Where did the time go? That’s the question every recent college graduate is asking. Whether you breezed through in a couple of years or used a fifth year for a victory lap, college comes to a close with little warning.
We hate to be the ones to break it to you, but there’s a lot about life after college you’re going to have to learn fairly quickly. Here are nine key skills you’re going to need.
1. The Ability to Sell Yourself
If there’s one skill you absolutely have to master in the real world, it’s the ability to sell yourself. You’ve spent the past four to eight years building a resume; now it’s time to market yourself in a way that’s attractive to employers. Simply handing out your resumes isn’t enough.
“As marketers, we’re selling brands to consumers, hoping the brand we’ve built, the way we’ve positioned it, and what we’ve said about it will convince consumers to throw it in their shopping cart, ask a friend about it, or engage with it online,” says Sharon Napier, CEO of a large advertising agency. “As a job applicant, you’re selling your personal brand to an employer, hoping they’ll entrust you with the role.”
After college, you’ll be forced to identify and perfect your particular brand. Then you’ll need to present it to employers and peers in a manner that’s engaging and effective. College may enable you to build your resume, but the real world expects you to humanize it in a relatable way.
2. Making Friends in an Unstructured Environment
Whether you know it or not, your life has been pretty structured up to this point. With family, school, clubs, sports, and other activities, you’ve typically been in a controlled environment that provides (or imposes) accountability and direction.
College may have felt like total freedom, but you were still wrapped in certain security blankets. Now that you’ve finished, you’re completely independent for the first time ever.
If you move to a new city, you’ll experience this absence of structure vividly in your social life. In the past, making friends was natural. Throughout your adolescence, they were typically classmates, teammates, and family.
Now, with all of those structures removed, you’ll have to make friends without familiar aids. Extroverts will find this challenge exciting, while introverts will have to push themselves.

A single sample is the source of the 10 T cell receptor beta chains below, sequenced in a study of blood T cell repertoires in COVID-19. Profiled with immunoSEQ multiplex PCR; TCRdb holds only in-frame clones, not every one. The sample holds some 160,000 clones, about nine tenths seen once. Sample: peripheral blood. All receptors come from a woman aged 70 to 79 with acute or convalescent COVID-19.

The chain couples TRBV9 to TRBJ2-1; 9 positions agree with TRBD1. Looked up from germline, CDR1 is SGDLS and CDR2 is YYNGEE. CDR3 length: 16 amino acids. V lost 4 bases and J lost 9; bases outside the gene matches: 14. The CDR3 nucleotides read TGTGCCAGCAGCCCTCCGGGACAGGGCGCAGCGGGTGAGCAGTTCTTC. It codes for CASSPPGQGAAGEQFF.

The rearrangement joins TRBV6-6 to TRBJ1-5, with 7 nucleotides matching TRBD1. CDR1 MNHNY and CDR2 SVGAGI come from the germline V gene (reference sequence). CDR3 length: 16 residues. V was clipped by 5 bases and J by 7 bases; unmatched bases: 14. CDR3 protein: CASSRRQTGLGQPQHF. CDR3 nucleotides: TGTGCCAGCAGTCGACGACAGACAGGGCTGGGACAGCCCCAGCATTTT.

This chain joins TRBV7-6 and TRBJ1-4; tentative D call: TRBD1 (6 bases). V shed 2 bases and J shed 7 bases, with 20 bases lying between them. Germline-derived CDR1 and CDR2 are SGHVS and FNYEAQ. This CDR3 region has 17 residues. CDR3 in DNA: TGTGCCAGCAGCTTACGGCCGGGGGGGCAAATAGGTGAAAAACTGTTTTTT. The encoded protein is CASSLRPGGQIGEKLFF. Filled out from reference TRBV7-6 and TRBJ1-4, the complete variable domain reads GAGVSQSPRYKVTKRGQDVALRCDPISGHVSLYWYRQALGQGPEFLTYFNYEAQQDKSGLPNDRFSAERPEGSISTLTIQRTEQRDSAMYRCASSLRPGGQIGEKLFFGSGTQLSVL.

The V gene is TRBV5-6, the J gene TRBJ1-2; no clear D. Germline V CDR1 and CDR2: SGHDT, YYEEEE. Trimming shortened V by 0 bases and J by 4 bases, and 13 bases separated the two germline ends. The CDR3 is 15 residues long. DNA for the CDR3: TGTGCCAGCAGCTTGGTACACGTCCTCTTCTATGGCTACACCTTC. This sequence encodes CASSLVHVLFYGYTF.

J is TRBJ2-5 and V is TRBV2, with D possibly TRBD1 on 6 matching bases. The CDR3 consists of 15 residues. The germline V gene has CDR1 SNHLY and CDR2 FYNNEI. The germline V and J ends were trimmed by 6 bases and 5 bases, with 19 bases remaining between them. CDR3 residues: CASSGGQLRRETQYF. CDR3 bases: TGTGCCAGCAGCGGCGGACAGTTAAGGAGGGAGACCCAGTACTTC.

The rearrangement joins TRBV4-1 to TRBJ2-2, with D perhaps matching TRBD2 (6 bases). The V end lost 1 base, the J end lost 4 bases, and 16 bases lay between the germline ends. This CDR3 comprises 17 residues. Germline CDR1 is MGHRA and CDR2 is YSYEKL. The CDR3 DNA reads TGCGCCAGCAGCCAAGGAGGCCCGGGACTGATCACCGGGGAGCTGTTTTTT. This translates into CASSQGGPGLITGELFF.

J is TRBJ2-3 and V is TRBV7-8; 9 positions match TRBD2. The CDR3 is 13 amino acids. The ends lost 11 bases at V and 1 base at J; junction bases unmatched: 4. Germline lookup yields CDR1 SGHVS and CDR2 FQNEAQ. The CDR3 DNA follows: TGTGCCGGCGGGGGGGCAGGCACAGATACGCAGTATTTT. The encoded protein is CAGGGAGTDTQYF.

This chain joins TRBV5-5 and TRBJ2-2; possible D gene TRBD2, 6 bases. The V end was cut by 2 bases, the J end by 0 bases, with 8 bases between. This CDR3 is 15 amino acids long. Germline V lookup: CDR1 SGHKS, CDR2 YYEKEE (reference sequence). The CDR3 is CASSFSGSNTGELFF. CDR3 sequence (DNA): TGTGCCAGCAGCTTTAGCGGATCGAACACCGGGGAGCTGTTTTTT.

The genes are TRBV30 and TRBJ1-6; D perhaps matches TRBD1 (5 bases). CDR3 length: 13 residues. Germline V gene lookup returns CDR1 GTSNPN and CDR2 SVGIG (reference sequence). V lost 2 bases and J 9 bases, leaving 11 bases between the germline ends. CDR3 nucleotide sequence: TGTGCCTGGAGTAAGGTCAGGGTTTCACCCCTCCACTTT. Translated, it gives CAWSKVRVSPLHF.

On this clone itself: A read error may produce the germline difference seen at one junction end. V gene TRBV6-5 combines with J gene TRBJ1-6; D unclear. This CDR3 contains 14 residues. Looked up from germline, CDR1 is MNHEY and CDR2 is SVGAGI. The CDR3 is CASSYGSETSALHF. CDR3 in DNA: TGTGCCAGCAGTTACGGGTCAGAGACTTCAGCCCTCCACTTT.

3. Cooking Healthy Foods
According to Educator, a leader in online tutoring and supplemental teaching, schools fail to teach a number of things about the real world. Given convenient meal plans and vending machine snacks, most students graduate with few or no cooking skills.
This can be dangerous, especially with regard to health and budgeting. In order to maintain a solid diet and avoid overspending, it’s imperative that you expand your cooking talents beyond spaghetti, soup, and ramen.
“The simplest way is to just pick up a recipe book and get started,” says Educator’s website. You really don’t have to spend a lot of time perfecting your cooking skills. Becoming familiar with right ingredients and knowing how to follow a basic recipe will enable you to expand your diet with healthy choices.
4. Knowing When to Say Yes and No
Yes and no. These two simple words will define your first few years after college. Knowing when to say each of them, you’ll live a much more enjoyable and reasonable life.
Let’s start with “yes,” since this is the easier one. When you move to a new city or seek out new situations, it’s a very healthy word. By saying yes, you’ll open yourself to unique experiences and new friendships. Saying yes won’t always place you in comfortable situations, but that’s where personal growth occurs.
On the other hand, you also need to understand the value in saying “no.” While it may have been easy to catch a midnight movie premiere on a weeknight when you were in college, it’s no longer a smart choice when you have work in the morning. Saying no to things that are fun is a skill you’ll have to develop.
The key is to balance your responses. You don’t want to become known as someone who always turns down opportunities, but it’s also vital not to overextend yourself. Some downtime after work is not just good, but necessary.
5. Spending Less Than You Make
We live in a world where it’s incredibly easy to spend beyond your means. With credit cards, loans, and deferred payments available at the drop of a hat, it’s way too tempting to spend money you don’t actually have. So it’s imperative for you learn how to save.